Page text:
Introduction for D.A. Powell
By Kathy Lou Schultz

Packing up to move from San Francisco in the summer of 2000 I lost my will. Ready to lie permanently among the boxes, static, neither staying nor leaving. Inert. Yet an angel appears, Doug Powell, packing all my kitchen goods and whisking me away to lunch in JapanTown. I confirm what his readers suspect, you do want to take Tea, Lunch, or Cocktails with D.A. Powell. It is worth the trip.

D.A. Powell of the many awards: The Boston Review Poetry Contest, NEA Fellowship, Paul Engle Fellow, Pushcart Prize, and more. He gets around, this D.A. Powell. He means what he says.

[dogs and boys can treat you like trash. and dogs do love trash]
he'll soak up your love
if you let him and leave you as dry as a cork. he'll punch out your guts
when a boy goes away: to another boy's arms. what else can you do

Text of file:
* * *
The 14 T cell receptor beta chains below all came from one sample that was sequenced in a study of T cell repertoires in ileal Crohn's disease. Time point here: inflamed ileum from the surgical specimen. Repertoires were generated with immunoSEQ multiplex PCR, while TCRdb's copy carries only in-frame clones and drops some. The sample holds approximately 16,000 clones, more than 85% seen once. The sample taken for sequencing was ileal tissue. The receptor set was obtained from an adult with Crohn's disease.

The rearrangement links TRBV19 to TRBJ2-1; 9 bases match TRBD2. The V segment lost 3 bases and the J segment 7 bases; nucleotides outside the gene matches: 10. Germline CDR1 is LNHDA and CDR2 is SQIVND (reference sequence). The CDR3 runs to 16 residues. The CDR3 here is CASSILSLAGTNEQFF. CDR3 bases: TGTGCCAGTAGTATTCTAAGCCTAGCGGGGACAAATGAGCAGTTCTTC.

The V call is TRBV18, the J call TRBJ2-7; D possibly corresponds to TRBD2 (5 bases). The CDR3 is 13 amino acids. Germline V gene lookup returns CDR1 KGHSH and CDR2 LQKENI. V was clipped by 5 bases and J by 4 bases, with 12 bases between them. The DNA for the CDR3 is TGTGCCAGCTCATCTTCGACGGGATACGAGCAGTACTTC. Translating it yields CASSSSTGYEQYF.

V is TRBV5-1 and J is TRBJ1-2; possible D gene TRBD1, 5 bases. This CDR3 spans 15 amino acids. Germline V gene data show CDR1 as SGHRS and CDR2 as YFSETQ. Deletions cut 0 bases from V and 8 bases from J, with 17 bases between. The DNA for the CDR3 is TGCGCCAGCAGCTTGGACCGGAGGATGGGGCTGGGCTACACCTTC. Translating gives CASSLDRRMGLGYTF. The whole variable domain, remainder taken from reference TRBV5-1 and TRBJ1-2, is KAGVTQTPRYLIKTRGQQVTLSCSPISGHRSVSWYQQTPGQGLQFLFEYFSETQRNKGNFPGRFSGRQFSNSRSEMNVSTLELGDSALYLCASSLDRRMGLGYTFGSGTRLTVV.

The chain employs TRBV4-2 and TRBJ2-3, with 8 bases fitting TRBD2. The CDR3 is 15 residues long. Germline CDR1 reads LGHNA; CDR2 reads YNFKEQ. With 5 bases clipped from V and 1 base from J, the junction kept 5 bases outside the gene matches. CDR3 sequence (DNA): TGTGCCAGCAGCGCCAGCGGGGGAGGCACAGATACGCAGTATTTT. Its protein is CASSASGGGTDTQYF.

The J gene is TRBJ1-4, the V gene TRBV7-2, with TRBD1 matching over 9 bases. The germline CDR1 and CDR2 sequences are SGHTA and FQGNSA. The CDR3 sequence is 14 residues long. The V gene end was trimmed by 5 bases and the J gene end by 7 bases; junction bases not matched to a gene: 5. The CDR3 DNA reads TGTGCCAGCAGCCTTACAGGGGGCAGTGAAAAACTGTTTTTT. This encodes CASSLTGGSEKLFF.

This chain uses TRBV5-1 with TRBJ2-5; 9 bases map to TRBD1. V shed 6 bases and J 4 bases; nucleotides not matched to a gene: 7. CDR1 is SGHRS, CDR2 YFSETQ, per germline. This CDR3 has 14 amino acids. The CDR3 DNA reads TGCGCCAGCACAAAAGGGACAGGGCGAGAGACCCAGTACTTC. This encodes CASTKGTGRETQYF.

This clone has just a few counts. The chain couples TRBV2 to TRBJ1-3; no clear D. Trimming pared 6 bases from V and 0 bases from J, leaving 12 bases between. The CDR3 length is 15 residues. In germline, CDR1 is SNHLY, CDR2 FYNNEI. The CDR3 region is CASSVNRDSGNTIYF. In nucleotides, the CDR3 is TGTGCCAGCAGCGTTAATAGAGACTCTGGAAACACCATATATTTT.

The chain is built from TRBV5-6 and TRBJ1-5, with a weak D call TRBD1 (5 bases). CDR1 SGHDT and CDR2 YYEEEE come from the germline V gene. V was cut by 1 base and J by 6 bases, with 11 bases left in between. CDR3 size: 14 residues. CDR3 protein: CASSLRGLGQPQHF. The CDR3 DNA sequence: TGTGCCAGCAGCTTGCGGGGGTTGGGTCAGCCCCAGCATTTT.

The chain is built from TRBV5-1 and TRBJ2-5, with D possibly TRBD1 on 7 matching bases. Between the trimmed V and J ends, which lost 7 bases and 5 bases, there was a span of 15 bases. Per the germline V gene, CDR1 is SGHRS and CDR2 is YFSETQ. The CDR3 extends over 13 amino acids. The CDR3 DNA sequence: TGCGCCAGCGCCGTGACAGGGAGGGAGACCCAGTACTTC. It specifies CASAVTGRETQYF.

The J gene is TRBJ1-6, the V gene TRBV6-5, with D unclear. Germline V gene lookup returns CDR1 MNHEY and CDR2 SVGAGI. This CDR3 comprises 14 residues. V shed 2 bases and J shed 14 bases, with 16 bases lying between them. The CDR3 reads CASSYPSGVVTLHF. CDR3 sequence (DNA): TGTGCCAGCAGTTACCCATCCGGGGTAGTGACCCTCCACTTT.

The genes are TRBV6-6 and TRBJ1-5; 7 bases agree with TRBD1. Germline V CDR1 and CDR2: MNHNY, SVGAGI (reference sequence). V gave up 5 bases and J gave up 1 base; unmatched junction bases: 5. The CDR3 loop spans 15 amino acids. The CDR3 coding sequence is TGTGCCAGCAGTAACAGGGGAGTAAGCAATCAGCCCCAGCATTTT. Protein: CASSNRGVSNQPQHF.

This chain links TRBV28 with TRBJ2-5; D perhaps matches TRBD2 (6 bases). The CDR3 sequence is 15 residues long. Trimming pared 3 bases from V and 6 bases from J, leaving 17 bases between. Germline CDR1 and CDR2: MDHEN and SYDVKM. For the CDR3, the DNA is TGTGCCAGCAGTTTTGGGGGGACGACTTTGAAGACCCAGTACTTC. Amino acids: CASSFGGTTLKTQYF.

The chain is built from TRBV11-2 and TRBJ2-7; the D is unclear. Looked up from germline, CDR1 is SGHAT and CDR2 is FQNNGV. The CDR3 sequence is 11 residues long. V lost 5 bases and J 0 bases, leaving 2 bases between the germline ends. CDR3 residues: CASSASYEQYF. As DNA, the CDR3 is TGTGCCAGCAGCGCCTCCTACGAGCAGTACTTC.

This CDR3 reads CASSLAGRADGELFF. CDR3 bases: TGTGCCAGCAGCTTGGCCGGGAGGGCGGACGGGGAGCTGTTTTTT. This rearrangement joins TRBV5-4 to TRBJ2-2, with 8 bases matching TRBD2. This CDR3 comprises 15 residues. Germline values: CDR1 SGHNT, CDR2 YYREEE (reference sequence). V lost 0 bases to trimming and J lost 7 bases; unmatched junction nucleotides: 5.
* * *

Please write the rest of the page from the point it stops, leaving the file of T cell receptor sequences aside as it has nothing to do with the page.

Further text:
but lie down with the dogs. with the hounds with the curs. with the mutts (Cocktails, 14)
He’s damn funny. Bitingly witty. He knows the score.

“life is a poor edit. clip cut and paste” (Tea, 19).

This life where cocktails may appear in “jello flavors” with “umbrellas in [a] tall glass” or as “a fistful of bloated tictacs,” life preserving medicines that cause the “burn in the bowels & the mouth” (Tea, 62).

D.A. Powell pays exquisite attention to the body: longing, pleasure, annoyances, and suffering. His honesty reveals compassion and integrity, never mere spectacle.

We are very fortunate to have him here today, and I am proud to welcome him to his first ever reading in Philadelphia.